The House of Commons Home Affairs Select Committee published its 3 volume report on drugs today, to widespread press coverage (some of which is collected in links are below). The Beckley Foundation submitted written evidence to the Home Affairs Committee, along with many other expert organisations and individuals invested int this field. The full report can be downloaded here.
Some recommendations of the HASC:
1. The establishment of a Royal Commission to consider the best ways of reducing the harm caused by drugs in an increasingly globalised world, to be required to report in 2015.
2. Allocation of ring-fenced funding to drugs policy research (most appropriately within the Medical Health and Research Council), since although drugs policy ought to be evidence-based there is currently an absence of reliable data in some areas.
3. Close consideration and analysis is required of the decriminalisation experience in Portugal, and the legalisation systems that develop in the states of Washington and Colorado, and the proposed legalisation system in Uruguay. It is recommended that the responsible minister from the Department of Health and the responsible minister from the Home Office together visit Portugal in order to examine its system of depenalisation and emphasis on treatment.
4. The government should initiate a public debate on all of the alternatives to the current drugs policy as part of the Royal Commission, in particular discussion should be had with the Commission on Narcotic Drugs of alternative ways—including the possibility of legalisation and regulation—to tackle the global drugs dilemma.
As can be seen from these recommendations, the overall tone of the report is that the Government needs to adopt a more evidence-based and harm-reducing approach to drugs – something the Beckley Foundation is fully in support of.
Our Breaking the Taboo campaign aims to force politicians to accept the need for an open debate on our failed drug policies – join the campaign at www.breakingthetaboo.com and #breakthetaboo yourself on twitter.
An interesting development for the Beckley Foundation’s international policy programme is the recognition of the effects of UK drug policy on other countries, such as Colombia, and an accounting of their views. President Santos recently signed the Beckley Foundation Public Letter, calling for a new approach to global drug policy.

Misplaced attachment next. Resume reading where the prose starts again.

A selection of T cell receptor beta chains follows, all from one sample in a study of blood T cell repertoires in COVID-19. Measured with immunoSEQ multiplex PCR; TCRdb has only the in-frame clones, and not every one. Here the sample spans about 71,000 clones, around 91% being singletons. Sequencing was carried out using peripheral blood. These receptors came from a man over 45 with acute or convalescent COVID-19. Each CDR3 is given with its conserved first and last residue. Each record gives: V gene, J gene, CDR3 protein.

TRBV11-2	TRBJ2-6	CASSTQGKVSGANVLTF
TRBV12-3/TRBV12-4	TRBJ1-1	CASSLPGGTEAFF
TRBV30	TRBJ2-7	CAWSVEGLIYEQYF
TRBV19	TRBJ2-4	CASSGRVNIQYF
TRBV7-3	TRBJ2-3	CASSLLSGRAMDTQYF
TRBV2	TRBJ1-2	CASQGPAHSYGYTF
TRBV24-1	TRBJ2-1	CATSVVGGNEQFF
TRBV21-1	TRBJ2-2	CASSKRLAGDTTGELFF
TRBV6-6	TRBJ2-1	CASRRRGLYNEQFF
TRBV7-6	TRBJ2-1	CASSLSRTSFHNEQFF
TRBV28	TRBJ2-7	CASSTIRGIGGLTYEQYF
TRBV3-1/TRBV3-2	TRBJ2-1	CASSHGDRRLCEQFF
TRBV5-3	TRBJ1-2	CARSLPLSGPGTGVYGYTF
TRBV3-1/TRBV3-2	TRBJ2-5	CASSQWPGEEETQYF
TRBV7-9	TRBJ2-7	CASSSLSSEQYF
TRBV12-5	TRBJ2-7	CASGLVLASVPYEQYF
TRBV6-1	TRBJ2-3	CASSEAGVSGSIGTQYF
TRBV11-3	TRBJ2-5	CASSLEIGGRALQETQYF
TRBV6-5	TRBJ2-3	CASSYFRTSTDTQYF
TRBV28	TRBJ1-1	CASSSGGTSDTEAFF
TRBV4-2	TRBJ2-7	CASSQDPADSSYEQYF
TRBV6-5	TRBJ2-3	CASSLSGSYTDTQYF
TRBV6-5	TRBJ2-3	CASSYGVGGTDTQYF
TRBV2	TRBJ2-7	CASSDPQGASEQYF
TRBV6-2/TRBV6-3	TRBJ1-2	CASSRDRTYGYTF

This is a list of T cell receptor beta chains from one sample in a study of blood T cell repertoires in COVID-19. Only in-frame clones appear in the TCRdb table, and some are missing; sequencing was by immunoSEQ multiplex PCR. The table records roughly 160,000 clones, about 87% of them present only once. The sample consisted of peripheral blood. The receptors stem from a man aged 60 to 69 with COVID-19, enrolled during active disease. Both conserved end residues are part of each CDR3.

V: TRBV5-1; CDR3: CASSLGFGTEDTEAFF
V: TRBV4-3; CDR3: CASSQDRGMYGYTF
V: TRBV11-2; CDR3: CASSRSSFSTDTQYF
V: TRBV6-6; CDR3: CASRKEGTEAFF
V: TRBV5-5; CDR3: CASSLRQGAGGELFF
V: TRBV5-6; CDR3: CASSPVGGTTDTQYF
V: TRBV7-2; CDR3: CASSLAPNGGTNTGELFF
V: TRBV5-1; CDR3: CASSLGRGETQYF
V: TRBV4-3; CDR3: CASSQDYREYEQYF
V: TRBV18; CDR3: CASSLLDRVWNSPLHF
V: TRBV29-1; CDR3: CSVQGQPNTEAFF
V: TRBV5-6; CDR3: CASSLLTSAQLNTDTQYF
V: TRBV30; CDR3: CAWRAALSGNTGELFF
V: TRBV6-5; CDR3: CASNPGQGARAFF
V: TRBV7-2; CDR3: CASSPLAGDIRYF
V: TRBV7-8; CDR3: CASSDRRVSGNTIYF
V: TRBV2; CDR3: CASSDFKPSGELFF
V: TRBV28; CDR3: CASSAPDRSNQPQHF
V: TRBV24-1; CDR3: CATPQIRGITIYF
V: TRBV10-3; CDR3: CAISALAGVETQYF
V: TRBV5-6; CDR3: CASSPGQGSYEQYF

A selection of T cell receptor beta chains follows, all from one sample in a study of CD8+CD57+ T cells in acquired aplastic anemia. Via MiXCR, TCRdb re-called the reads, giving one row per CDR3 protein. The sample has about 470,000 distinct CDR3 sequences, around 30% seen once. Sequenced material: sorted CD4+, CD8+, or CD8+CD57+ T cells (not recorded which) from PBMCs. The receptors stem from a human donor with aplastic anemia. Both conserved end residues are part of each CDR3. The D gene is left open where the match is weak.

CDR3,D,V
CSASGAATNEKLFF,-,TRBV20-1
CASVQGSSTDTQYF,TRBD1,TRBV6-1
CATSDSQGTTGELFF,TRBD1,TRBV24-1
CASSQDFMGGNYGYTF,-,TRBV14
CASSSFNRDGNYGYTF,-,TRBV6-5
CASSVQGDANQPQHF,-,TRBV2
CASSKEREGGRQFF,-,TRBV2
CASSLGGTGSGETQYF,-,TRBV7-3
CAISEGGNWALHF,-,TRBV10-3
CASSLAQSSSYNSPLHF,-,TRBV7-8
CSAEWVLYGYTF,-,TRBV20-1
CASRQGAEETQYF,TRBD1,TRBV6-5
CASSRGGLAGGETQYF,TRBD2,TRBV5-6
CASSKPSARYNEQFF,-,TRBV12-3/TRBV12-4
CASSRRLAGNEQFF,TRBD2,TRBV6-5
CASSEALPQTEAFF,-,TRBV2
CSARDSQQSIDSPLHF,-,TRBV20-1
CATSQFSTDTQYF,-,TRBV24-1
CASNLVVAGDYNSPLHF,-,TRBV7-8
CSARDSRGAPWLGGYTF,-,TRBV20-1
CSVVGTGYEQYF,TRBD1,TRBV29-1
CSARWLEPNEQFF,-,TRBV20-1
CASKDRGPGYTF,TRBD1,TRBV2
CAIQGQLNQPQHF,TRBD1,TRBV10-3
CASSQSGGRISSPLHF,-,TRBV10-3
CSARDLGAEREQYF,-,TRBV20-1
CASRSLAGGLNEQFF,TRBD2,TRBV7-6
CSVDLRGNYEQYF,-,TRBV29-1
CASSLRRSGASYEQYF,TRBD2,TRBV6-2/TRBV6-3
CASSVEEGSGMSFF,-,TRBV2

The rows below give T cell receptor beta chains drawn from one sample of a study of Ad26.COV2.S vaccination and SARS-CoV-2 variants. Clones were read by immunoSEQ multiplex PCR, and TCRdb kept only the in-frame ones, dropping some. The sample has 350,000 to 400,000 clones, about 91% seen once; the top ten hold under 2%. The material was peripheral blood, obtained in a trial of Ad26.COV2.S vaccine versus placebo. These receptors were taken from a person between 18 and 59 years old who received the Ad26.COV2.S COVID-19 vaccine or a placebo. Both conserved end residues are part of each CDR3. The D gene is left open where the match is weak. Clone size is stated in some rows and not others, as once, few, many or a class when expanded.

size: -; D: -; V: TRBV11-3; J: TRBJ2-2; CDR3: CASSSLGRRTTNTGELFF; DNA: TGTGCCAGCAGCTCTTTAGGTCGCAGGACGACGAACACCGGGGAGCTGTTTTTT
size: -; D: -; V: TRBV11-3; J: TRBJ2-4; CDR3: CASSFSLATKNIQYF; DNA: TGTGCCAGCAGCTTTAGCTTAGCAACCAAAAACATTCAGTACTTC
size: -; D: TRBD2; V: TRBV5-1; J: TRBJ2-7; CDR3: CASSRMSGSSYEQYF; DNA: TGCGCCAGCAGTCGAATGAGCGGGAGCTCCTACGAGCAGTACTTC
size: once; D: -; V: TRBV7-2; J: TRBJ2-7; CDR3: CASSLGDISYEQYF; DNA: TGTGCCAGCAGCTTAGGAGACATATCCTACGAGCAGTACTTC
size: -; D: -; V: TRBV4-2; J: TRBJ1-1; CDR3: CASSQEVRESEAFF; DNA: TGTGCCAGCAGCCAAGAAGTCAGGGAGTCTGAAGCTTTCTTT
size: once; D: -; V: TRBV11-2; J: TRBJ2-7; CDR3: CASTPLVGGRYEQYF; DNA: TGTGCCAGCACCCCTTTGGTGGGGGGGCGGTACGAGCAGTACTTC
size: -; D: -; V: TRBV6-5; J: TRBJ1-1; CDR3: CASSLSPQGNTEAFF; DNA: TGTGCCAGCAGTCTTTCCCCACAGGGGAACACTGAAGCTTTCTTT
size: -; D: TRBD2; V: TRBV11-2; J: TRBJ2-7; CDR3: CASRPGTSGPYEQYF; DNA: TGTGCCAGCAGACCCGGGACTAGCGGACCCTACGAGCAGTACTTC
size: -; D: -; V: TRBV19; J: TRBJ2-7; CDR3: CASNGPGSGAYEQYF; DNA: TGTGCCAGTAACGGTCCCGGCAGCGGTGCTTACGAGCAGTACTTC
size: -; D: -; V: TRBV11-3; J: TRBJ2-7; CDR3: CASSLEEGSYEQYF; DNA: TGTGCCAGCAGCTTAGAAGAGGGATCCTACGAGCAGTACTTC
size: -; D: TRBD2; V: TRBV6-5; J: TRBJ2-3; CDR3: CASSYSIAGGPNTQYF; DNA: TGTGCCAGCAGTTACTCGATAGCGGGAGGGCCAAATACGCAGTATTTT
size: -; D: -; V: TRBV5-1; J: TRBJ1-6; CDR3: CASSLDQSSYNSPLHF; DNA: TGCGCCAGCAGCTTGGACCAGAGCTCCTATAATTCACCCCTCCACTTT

Even if numbers of drug users are falling here, the report takes clear that we need to take stock of the effects of our international collaboration in human rights abuses and state destabilisation via the power of the criminal networks responsible for bringing drugs to consumer countries like the UK and the US.
The response of the Home Office to this report is both predictable and disheartening: (from Jeremy Browne, Home Office Minister, interviewed this morning on BBC Radio 4 – can be listened to here on iPlayer)
“The home secretary has said she doesn’t think the royal commission is the answer at this time, but we are open to new ideas and evidence-based research to carry on reducing the harm caused by drugs in this country”
This report in fact follows a six year study by the UK Drugs Policy Commission (that called for decriminalisation of possession of small amounts of illicit drugs) and itself echos many of the findings of the committee’s last major inquiry into drugs in 2002 (when David Cameron was a member).
Our Breaking the Taboo campaign aims to force politicians to accept the need for an open debate on drug policies – join the campaign at www.breakingthetaboo.com and #breakthetaboo yourself on Twitter.
One could be forgiven for wondering what kind of extra evidence the Home Office could require in order to take reform seriously – and the Beckley Foundation fully intends to continue its work on drug policy reform at national and international levels until we find out.